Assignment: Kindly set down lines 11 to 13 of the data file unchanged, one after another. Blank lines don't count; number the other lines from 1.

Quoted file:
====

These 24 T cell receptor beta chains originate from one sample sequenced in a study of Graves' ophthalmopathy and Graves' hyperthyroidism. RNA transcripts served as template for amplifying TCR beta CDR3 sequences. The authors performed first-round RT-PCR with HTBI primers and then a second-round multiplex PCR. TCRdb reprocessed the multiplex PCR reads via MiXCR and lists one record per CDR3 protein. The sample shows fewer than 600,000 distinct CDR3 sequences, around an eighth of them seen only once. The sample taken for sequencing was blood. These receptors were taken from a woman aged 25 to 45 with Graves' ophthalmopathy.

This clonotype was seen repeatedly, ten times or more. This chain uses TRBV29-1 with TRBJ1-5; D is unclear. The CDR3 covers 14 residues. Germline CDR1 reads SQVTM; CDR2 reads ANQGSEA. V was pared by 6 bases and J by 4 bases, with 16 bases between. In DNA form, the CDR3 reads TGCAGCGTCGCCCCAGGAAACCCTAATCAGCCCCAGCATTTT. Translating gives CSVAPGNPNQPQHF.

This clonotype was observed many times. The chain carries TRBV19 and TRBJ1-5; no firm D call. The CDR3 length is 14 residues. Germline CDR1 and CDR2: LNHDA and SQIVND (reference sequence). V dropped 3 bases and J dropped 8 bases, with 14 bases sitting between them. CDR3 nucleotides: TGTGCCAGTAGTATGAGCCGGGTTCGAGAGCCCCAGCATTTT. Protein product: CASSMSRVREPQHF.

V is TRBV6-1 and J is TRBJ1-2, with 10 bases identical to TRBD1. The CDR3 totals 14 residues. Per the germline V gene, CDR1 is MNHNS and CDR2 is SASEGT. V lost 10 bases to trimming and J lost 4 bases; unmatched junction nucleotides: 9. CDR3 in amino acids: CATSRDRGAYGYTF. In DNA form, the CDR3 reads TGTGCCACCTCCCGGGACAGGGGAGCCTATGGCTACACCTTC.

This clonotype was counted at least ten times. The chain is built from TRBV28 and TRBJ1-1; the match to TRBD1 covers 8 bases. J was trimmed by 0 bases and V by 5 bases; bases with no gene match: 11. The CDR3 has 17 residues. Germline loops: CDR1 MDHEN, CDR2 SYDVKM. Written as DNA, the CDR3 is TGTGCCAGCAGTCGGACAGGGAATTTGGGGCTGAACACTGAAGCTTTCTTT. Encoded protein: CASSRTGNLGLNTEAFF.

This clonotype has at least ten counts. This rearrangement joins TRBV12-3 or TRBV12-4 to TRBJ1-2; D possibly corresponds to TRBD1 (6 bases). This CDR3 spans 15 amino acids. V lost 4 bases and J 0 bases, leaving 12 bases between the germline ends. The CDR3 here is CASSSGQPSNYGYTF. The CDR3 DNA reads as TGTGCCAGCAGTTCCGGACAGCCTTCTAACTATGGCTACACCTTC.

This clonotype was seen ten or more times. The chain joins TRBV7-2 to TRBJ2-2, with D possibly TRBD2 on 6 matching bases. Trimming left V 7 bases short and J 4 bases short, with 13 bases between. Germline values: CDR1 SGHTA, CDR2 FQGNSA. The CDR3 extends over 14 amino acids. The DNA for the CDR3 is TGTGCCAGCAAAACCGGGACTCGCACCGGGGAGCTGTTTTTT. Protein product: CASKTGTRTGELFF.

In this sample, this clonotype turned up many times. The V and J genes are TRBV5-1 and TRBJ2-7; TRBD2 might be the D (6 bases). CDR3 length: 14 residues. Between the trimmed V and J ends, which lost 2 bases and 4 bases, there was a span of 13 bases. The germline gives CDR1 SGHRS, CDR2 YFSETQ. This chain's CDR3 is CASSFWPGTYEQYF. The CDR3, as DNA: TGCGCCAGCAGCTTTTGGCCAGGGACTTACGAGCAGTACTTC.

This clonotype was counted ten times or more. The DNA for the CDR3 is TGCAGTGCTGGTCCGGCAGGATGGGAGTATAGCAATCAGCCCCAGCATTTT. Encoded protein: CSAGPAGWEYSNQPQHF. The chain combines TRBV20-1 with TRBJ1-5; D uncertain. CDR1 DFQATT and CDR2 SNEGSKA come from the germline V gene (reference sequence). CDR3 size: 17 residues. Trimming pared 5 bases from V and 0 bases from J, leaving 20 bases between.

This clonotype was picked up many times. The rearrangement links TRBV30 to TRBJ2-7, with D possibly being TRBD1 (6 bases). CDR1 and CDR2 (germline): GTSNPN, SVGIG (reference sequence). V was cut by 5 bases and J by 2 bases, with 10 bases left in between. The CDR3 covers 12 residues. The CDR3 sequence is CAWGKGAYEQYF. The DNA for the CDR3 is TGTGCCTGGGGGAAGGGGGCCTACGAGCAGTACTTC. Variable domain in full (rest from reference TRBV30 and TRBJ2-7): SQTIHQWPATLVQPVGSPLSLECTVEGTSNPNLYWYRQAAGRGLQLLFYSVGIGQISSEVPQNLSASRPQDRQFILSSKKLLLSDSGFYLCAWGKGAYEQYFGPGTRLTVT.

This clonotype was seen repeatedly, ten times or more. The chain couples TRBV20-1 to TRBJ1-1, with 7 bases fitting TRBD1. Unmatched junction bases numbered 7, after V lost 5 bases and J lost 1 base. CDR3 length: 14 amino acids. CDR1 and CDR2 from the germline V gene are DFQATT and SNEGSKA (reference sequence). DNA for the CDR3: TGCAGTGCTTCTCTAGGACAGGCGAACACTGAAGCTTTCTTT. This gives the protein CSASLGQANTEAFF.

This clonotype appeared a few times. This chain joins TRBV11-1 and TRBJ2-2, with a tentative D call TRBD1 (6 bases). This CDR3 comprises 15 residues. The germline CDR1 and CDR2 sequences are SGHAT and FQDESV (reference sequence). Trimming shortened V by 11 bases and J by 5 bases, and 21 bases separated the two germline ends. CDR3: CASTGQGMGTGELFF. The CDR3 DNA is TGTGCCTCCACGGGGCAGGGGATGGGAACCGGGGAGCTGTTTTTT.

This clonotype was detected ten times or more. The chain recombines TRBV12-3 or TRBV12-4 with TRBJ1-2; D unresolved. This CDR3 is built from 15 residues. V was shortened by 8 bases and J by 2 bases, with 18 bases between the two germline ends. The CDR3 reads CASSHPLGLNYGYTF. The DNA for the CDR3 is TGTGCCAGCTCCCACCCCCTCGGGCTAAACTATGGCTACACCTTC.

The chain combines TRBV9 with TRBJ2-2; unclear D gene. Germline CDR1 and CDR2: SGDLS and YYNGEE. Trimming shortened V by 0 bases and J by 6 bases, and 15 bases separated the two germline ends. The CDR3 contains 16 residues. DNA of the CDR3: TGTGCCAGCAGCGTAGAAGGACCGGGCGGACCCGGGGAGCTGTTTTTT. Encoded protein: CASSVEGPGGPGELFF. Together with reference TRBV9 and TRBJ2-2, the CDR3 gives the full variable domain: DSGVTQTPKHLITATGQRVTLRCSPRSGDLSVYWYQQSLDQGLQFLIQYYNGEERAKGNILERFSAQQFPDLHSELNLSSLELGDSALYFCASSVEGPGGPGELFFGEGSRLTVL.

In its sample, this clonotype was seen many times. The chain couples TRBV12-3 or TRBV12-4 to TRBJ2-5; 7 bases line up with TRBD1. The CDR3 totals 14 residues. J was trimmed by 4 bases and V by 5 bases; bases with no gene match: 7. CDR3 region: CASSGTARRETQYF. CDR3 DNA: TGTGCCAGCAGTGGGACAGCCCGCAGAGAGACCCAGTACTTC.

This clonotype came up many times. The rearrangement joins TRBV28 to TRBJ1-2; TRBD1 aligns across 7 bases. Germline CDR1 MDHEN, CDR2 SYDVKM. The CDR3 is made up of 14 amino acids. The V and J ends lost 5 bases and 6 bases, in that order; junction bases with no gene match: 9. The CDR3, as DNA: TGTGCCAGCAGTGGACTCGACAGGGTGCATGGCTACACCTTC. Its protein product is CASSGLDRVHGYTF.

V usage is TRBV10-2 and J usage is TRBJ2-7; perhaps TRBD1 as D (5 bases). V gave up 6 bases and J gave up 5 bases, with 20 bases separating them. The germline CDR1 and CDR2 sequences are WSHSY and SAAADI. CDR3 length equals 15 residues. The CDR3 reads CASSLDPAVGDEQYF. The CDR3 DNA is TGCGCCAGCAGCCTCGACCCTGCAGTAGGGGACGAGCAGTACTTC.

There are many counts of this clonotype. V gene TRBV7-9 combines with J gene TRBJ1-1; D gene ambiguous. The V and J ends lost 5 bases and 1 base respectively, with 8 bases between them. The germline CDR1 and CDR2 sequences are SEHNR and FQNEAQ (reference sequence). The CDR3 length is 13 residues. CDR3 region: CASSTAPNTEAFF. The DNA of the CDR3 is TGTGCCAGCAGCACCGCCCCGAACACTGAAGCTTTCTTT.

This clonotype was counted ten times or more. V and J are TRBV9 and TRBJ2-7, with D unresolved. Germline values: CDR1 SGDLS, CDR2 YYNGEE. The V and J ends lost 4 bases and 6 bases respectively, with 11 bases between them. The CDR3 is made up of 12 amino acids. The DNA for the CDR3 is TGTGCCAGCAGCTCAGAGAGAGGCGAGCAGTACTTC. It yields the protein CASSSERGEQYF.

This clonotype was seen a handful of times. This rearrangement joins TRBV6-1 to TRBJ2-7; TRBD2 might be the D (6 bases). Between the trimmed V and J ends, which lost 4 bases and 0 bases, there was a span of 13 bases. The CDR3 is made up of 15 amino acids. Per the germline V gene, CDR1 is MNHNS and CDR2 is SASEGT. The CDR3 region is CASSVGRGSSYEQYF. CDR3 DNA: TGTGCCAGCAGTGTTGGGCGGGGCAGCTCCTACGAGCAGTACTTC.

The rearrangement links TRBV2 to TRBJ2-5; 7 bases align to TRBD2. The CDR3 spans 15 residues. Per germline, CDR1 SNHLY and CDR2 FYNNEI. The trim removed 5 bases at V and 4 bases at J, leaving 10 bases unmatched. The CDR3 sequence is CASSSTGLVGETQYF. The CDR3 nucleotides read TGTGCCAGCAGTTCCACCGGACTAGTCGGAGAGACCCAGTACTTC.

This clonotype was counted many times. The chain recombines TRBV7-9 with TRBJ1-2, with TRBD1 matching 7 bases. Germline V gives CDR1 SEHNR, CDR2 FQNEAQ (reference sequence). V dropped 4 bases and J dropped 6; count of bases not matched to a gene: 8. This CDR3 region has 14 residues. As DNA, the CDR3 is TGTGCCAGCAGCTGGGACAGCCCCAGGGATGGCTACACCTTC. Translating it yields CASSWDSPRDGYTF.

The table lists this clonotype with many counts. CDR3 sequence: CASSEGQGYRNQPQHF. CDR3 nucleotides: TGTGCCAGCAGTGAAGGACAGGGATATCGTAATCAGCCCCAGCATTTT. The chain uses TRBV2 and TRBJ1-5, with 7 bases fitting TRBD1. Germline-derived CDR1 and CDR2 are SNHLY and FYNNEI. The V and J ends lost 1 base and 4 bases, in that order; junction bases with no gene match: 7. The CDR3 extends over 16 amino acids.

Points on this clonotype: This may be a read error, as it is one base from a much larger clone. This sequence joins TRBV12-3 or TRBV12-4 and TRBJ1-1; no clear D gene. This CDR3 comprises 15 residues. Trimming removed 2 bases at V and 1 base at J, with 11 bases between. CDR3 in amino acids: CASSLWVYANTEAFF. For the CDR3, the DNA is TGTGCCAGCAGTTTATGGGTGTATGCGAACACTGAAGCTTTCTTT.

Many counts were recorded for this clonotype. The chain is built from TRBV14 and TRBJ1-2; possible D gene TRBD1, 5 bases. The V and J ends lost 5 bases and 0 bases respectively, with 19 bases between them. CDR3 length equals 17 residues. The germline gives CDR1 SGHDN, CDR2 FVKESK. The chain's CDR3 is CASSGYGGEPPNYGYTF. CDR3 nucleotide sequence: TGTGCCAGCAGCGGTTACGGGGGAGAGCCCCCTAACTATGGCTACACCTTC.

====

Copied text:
This clonotype was seen repeatedly, ten times or more. The chain couples TRBV20-1 to TRBJ1-1, with 7 bases fitting TRBD1. Unmatched junction bases numbered 7, after V lost 5 bases and J lost 1 base. CDR3 length: 14 amino acids. CDR1 and CDR2 from the germline V gene are DFQATT and SNEGSKA (reference sequence). DNA for the CDR3: TGCAGTGCTTCTCTAGGACAGGCGAACACTGAAGCTTTCTTT. This gives the protein CSASLGQANTEAFF.

This clonotype appeared a few times. This chain joins TRBV11-1 and TRBJ2-2, with a tentative D call TRBD1 (6 bases). This CDR3 comprises 15 residues. The germline CDR1 and CDR2 sequences are SGHAT and FQDESV (reference sequence). Trimming shortened V by 11 bases and J by 5 bases, and 21 bases separated the two germline ends. CDR3: CASTGQGMGTGELFF. The CDR3 DNA is TGTGCCTCCACGGGGCAGGGGATGGGAACCGGGGAGCTGTTTTTT.

This clonotype was detected ten times or more. The chain recombines TRBV12-3 or TRBV12-4 with TRBJ1-2; D unresolved. This CDR3 is built from 15 residues. V was shortened by 8 bases and J by 2 bases, with 18 bases between the two germline ends. The CDR3 reads CASSHPLGLNYGYTF. The DNA for the CDR3 is TGTGCCAGCTCCCACCCCCTCGGGCTAAACTATGGCTACACCTTC.